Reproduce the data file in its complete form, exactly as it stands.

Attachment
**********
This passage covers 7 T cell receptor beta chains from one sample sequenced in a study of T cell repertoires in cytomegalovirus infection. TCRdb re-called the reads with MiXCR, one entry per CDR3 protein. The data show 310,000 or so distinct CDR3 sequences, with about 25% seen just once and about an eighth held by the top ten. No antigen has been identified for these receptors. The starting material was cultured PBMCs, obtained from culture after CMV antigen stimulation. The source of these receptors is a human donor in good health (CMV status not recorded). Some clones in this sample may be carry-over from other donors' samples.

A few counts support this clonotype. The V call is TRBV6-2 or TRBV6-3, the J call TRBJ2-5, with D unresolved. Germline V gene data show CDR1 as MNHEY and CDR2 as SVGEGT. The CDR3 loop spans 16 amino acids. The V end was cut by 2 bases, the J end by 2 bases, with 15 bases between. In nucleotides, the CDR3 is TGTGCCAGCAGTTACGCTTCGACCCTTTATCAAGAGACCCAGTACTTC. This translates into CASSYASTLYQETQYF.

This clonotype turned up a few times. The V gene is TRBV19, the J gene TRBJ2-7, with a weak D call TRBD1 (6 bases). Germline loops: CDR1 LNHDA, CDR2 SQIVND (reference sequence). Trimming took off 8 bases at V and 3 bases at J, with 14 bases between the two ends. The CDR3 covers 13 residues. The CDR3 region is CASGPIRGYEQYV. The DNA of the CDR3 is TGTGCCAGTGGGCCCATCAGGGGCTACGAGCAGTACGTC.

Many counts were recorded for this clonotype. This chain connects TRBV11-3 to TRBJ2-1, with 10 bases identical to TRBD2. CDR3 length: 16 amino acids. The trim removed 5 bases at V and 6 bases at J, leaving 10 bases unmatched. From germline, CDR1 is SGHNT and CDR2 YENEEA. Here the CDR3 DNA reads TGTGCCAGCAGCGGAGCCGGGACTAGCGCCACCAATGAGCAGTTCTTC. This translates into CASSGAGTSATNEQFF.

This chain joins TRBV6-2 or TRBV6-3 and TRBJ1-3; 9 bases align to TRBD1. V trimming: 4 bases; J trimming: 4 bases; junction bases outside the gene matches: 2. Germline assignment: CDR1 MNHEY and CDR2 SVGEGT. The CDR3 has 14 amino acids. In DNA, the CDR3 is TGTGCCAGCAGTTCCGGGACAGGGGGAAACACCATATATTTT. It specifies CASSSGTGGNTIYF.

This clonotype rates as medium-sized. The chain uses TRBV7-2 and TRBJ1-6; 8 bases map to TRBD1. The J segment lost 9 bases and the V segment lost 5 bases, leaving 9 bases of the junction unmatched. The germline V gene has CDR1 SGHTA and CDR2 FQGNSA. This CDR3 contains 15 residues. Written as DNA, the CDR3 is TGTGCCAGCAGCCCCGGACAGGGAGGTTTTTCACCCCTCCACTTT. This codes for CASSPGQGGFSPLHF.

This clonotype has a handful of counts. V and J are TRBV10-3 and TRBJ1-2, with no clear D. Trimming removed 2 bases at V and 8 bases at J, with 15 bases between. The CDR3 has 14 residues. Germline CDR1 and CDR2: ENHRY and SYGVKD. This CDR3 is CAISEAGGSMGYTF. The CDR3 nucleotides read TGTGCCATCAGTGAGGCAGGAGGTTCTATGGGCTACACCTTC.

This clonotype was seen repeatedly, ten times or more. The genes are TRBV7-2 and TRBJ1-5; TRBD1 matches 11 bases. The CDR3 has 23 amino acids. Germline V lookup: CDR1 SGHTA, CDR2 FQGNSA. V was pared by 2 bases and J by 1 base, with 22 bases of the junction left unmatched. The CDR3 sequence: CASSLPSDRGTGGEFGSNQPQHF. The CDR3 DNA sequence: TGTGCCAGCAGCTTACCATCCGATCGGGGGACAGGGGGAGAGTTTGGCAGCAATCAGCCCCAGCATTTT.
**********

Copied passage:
This passage covers 7 T cell receptor beta chains from one sample sequenced in a study of T cell repertoires in cytomegalovirus infection. TCRdb re-called the reads with MiXCR, one entry per CDR3 protein. The data show 310,000 or so distinct CDR3 sequences, with about 25% seen just once and about an eighth held by the top ten. No antigen has been identified for these receptors. The starting material was cultured PBMCs, obtained from culture after CMV antigen stimulation. The source of these receptors is a human donor in good health (CMV status not recorded). Some clones in this sample may be carry-over from other donors' samples.

A few counts support this clonotype. The V call is TRBV6-2 or TRBV6-3, the J call TRBJ2-5, with D unresolved. Germline V gene data show CDR1 as MNHEY and CDR2 as SVGEGT. The CDR3 loop spans 16 amino acids. The V end was cut by 2 bases, the J end by 2 bases, with 15 bases between. In nucleotides, the CDR3 is TGTGCCAGCAGTTACGCTTCGACCCTTTATCAAGAGACCCAGTACTTC. This translates into CASSYASTLYQETQYF.

This clonotype turned up a few times. The V gene is TRBV19, the J gene TRBJ2-7, with a weak D call TRBD1 (6 bases). Germline loops: CDR1 LNHDA, CDR2 SQIVND (reference sequence). Trimming took off 8 bases at V and 3 bases at J, with 14 bases between the two ends. The CDR3 covers 13 residues. The CDR3 region is CASGPIRGYEQYV. The DNA of the CDR3 is TGTGCCAGTGGGCCCATCAGGGGCTACGAGCAGTACGTC.

Many counts were recorded for this clonotype. This chain connects TRBV11-3 to TRBJ2-1, with 10 bases identical to TRBD2. CDR3 length: 16 amino acids. The trim removed 5 bases at V and 6 bases at J, leaving 10 bases unmatched. From germline, CDR1 is SGHNT and CDR2 YENEEA. Here the CDR3 DNA reads TGTGCCAGCAGCGGAGCCGGGACTAGCGCCACCAATGAGCAGTTCTTC. This translates into CASSGAGTSATNEQFF.

This chain joins TRBV6-2 or TRBV6-3 and TRBJ1-3; 9 bases align to TRBD1. V trimming: 4 bases; J trimming: 4 bases; junction bases outside the gene matches: 2. Germline assignment: CDR1 MNHEY and CDR2 SVGEGT. The CDR3 has 14 amino acids. In DNA, the CDR3 is TGTGCCAGCAGTTCCGGGACAGGGGGAAACACCATATATTTT. It specifies CASSSGTGGNTIYF.

This clonotype rates as medium-sized. The chain uses TRBV7-2 and TRBJ1-6; 8 bases map to TRBD1. The J segment lost 9 bases and the V segment lost 5 bases, leaving 9 bases of the junction unmatched. The germline V gene has CDR1 SGHTA and CDR2 FQGNSA. This CDR3 contains 15 residues. Written as DNA, the CDR3 is TGTGCCAGCAGCCCCGGACAGGGAGGTTTTTCACCCCTCCACTTT. This codes for CASSPGQGGFSPLHF.

This clonotype has a handful of counts. V and J are TRBV10-3 and TRBJ1-2, with no clear D. Trimming removed 2 bases at V and 8 bases at J, with 15 bases between. The CDR3 has 14 residues. Germline CDR1 and CDR2: ENHRY and SYGVKD. This CDR3 is CAISEAGGSMGYTF. The CDR3 nucleotides read TGTGCCATCAGTGAGGCAGGAGGTTCTATGGGCTACACCTTC.

This clonotype was seen repeatedly, ten times or more. The genes are TRBV7-2 and TRBJ1-5; TRBD1 matches 11 bases. The CDR3 has 23 amino acids. Germline V lookup: CDR1 SGHTA, CDR2 FQGNSA. V was pared by 2 bases and J by 1 base, with 22 bases of the junction left unmatched. The CDR3 sequence: CASSLPSDRGTGGEFGSNQPQHF. The CDR3 DNA sequence: TGTGCCAGCAGCTTACCATCCGATCGGGGGACAGGGGGAGAGTTTGGCAGCAATCAGCCCCAGCATTTT.